At 85, Francis Ford Coppola Self-funds $100 Million Production

Francis Ford Coppola

After months of being surrounded by controversy, Francis Ford Coppola's long-awaited feature film, Megalopolis, will finally make its debut at the Cannes Film Festival in May, after 40 years in the making.

This passion project, funded by Coppola himself with $120 million, has been in development since 1983 when Coppola penned the initial version of the screenplay.

Coppola began crafting "Megalopolis" in the early 1980s, with the earliest mention of the project dating back to discussions during the 1982 filming of "The Outsiders." It seems that this idea had been brewing in his mind shortly after the release of "Apocalypse Now" in 1979, perhaps even earlier.

Over the decades, the project has seen numerous announcements, delays, and cancellations, with footage being shot and discarded on multiple occasions.

A Turbulent Production Journey

Apocalypse Now is often hailed as one of the quintessential war films in cinematic history. While overshadowed by Coppola's Godfather trilogy in his body of work, it remains a significant project in his repertoire. However, using Apocalypse Now as a benchmark for enduring legacy is complex. Despite its cinematic brilliance, the ongoing controversy surrounding the depiction of Vietnamese characters has tarnished its reputation over time. Thus, while certain aspects of Apocalypse Now are celebrated, the integrity of its legacy is mired in controversy.

This same complexity characterizes the production of Megalopolis. Conceived by Coppola in 1979, bringing it to fruition has been a formidable undertaking. Struggling to secure a studio for production and distribution, the renowned filmmaker opted to finance the ambitious project himself. Moreover, the production witnessed key crew members departing midway, forcing Coppola and his team to navigate unforeseen challenges to completion.


Featuring a star-studded cast including Adam Driver, Nathalie Emmanuel, Giancarlo Esposito, Aubrey Plaza, Jon Voight, Shia LaBeouf, Laurence Fishburne, and Dustin Hoffman, alongside Coppola's sister Talia Shire and his nephew Jason Schwartzman.

"I've known Francis since the centenary of cinema in 1995, and when I had my first year at Cannes, he came to present Apocalypse Now Redux," remarked Cannes director Thierry Frémaux . "Megalopolis is a project that he has been eager to realize for so long, and he accomplished it independently, in his unique artistic vision."

Having wrapped production last year, Megalopolis remains shrouded in mystery regarding its plot details. It has long been regarded as a challenging endeavor to bring to the screen: an epic narrative spanning ancient history and a dystopian future, filled with esoteric themes and intricate concepts.

Cannes Competition Debut

Cannes appears to be a natural choice for Coppola's endeavor, given his history with the festival. He famously debuted Apocalypse Now there in 1979, a film that faced similar production challenges before earning acclaim following its Cannes premiere.

The confirmation of the premiere came via a source close to the project who spoke to The Associated Press on Tuesday under the condition of anonymity due to lack of authorization to make the announcement. Hollywood Trade Deadline initially reported that "Megalopolis" is set to screen in competition at the 77th Cannes Film Festival on May 17.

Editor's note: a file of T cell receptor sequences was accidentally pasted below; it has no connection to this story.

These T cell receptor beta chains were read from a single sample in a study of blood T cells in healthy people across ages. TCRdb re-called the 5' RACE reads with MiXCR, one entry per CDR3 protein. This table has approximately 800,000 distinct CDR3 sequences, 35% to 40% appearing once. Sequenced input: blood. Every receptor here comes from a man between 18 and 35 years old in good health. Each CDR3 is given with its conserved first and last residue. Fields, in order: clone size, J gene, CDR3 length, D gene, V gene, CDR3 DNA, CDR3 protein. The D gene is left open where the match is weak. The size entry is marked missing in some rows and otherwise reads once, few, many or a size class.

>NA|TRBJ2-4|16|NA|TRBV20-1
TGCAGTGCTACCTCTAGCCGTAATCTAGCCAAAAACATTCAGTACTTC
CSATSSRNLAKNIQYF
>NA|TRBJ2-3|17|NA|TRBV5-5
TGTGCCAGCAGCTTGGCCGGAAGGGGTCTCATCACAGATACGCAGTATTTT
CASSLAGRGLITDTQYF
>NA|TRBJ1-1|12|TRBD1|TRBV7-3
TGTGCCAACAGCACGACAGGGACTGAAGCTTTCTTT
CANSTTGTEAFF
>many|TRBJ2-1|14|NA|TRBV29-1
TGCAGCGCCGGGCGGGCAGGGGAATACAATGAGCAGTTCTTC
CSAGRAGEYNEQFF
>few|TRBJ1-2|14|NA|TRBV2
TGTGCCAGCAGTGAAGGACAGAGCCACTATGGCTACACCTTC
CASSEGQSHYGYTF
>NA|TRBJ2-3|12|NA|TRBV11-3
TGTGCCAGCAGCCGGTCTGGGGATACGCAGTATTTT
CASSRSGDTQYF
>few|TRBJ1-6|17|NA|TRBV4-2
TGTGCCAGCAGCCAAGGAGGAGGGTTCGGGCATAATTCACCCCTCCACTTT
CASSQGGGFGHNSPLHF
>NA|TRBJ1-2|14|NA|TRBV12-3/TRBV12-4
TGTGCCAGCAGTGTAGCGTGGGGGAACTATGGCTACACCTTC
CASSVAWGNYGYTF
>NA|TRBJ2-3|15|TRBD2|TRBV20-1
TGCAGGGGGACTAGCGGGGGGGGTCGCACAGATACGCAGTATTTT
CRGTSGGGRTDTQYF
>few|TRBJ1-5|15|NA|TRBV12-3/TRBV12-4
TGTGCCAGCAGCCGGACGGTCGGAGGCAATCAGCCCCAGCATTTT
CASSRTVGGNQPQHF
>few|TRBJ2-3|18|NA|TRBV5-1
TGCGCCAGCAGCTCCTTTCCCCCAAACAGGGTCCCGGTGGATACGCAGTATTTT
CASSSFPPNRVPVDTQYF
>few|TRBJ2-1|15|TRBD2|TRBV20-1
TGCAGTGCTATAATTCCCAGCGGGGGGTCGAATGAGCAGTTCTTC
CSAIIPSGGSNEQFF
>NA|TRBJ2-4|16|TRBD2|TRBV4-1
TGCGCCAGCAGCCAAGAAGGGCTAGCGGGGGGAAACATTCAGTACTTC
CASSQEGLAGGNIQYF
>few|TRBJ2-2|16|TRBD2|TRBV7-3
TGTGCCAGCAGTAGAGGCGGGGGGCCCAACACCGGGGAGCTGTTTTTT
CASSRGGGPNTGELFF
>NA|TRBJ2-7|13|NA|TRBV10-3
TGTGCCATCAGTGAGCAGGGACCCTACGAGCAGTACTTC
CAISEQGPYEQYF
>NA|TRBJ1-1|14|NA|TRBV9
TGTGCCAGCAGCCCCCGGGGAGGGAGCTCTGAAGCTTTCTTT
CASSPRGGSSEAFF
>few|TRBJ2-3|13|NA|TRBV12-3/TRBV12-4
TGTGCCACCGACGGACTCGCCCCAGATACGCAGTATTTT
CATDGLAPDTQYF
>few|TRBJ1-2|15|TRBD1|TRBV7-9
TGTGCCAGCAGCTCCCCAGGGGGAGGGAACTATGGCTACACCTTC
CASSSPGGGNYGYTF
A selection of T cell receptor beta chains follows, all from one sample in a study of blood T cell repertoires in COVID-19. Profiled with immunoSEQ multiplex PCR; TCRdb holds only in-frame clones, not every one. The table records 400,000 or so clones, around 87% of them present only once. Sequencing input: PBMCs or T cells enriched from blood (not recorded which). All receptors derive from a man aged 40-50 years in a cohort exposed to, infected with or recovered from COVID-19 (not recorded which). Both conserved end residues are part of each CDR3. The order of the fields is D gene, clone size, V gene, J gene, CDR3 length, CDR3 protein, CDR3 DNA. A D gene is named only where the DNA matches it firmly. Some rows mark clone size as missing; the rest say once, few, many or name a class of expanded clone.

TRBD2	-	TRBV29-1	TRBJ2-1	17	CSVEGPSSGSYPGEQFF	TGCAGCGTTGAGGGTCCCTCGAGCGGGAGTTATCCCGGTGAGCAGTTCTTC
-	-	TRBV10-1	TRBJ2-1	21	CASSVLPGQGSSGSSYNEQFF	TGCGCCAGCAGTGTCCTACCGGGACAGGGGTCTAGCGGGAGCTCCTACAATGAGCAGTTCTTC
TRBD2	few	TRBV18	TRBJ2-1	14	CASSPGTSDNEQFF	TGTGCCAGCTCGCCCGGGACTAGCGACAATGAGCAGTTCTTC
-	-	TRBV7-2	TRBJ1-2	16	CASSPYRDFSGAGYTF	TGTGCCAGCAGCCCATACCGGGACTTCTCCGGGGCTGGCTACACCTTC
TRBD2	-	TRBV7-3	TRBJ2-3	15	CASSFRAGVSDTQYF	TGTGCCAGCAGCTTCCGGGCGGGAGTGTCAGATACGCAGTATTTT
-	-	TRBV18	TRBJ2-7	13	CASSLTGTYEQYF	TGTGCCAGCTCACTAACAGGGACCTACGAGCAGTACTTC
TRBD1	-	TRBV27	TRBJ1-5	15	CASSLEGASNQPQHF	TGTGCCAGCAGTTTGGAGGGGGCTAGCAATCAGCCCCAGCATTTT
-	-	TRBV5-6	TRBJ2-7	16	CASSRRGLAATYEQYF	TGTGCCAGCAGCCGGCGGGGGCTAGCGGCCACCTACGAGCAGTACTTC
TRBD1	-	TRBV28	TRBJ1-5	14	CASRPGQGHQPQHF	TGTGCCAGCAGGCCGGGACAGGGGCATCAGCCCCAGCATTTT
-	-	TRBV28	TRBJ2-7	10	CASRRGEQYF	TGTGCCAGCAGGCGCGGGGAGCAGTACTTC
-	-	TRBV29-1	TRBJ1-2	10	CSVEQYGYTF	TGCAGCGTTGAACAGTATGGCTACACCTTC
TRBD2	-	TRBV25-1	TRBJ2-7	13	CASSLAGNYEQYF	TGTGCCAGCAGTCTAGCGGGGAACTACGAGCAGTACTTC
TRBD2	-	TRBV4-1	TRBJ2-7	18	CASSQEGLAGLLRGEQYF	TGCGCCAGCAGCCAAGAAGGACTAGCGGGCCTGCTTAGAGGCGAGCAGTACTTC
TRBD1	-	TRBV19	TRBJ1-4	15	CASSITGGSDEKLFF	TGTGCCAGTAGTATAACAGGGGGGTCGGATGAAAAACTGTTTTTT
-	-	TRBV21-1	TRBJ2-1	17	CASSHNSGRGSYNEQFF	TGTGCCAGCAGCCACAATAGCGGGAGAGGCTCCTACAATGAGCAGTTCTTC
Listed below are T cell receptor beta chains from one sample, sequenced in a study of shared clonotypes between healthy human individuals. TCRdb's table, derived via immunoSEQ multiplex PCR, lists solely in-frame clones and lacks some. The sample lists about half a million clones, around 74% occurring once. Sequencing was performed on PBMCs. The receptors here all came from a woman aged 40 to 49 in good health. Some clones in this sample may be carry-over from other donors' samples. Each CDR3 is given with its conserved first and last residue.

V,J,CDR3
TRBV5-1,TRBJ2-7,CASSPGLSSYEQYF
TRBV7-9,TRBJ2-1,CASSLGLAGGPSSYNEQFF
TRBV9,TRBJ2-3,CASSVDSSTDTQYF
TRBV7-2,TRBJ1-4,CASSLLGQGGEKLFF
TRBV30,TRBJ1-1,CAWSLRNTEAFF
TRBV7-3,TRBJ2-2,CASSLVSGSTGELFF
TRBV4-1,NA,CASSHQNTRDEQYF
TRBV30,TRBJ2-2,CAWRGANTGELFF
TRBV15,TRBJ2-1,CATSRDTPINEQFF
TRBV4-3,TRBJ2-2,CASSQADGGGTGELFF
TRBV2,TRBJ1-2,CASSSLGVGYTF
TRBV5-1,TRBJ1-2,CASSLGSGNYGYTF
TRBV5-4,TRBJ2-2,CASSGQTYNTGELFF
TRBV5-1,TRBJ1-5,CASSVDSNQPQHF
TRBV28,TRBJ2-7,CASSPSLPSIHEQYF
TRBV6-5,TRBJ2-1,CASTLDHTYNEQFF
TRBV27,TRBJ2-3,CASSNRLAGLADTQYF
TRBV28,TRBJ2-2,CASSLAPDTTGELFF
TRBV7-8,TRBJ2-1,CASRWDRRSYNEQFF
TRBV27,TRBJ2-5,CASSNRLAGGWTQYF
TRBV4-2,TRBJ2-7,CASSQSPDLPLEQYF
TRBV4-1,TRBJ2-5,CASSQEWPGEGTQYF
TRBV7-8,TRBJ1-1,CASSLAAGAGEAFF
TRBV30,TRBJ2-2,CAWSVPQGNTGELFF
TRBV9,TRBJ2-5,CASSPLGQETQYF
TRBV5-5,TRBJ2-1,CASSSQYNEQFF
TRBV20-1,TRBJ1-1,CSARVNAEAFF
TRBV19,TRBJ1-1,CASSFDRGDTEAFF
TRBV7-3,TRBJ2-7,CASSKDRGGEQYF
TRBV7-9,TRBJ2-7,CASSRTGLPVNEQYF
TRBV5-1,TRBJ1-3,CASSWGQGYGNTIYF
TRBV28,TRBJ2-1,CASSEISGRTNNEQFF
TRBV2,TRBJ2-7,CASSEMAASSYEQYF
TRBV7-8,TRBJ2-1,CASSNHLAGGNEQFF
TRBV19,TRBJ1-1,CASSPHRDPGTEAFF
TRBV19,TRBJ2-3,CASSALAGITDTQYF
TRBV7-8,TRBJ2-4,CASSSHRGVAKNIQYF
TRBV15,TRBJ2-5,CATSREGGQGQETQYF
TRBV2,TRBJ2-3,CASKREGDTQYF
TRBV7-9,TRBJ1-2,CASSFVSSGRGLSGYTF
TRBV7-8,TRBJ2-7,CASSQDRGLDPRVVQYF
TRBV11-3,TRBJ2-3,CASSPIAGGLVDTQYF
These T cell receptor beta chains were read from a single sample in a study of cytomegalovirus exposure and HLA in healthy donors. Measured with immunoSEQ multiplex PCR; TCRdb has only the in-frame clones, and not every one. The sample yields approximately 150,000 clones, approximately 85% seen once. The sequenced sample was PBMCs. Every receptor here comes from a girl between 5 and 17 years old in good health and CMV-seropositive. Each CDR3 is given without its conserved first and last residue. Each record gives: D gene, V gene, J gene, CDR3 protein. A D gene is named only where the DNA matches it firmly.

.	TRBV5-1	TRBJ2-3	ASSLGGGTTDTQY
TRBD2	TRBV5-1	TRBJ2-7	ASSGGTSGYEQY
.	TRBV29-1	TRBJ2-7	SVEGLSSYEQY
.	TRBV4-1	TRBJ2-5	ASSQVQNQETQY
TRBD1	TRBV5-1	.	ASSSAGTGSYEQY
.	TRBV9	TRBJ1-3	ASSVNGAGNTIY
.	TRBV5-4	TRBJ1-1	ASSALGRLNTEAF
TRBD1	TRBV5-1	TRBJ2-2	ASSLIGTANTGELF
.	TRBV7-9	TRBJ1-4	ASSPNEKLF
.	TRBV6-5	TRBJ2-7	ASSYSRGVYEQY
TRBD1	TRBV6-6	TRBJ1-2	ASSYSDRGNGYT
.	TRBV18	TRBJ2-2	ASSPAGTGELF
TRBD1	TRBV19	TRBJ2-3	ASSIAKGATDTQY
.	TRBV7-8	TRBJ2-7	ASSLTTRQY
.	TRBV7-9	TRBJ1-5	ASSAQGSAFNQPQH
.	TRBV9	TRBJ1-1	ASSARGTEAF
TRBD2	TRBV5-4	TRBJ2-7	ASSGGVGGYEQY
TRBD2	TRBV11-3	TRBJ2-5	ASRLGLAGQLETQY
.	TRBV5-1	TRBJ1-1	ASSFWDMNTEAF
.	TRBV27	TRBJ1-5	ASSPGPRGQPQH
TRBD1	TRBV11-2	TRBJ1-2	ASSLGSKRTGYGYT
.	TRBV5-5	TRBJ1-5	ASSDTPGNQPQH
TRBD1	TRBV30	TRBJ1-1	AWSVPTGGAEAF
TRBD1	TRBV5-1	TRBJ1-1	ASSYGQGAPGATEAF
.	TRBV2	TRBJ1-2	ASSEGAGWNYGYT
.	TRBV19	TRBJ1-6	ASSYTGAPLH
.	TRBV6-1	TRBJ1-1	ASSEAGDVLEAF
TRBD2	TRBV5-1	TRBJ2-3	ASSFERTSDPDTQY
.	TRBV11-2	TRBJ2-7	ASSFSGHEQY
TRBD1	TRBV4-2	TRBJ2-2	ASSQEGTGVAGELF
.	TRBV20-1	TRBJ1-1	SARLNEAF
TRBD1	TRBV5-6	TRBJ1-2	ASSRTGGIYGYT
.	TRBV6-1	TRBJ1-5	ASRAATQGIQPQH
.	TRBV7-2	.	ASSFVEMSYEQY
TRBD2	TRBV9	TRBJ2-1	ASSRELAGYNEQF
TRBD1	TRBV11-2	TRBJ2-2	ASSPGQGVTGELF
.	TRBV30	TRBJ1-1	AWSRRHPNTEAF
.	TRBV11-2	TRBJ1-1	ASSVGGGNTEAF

"Megalopolis" is a project Coppola has long aspired to realize, and he achieved it independently, staying true to his artistic vision," remarked Fremaux. “He has contributed to the Cannes Film Festival's legacy, and it would be a privilege to welcome him back as a filmmaker presenting his latest work.”


The official logline for Megalopolis depicts it as a narrative revolving around "political ambition, genius, and conflicted love," with the lingering shadow of Rome's destiny haunting a contemporary society grappling with unresolved social issues.

No distributor or release date yet

Despite lacking a distributor or release date, reports indicate Coppola's struggle to secure a prominent distribution deal for his 135-minute epic, centered around a dystopian society amidst an energy revolution. Earlier this year, the film was presented to potential buyers, including Universal, Netflix, and Sony, at a special industry event. Responses varied from glowing praise to blunt criticism, with one studio head remarking, "It's so not good, and it was so sad watching it." Despite these mixed reactions, the film remains without a distributor.

Previous reports described turmoil on the Megalopolis set, citing high staff turnover, budgetary concerns, and visual effects issues. Both Coppola and lead actor Adam Driver denied these allegations, asserting that the production is proceeding smoothly and dismissing claims of chaos on set.

We all eagerly anticipate the outcome of Francis Ford Coppola's "Megalopolis." This could potentially mark the master filmmaker's final contribution to cinema, making it all the more significant given his four-decade-long investment in its creation.

Coppola recently shared 30 minutes of "Megalopolis" with Spike Lee during a meeting in Atlanta, as announced by Lee on Instagram. Lee's reaction was one of amazement, expressing his sentiments with an enthusiastic "OMG amazing." However, it's worth noting that Lee's writing style can sometimes be a bit scattered; he mistakenly referred to the film as "Metropolis."

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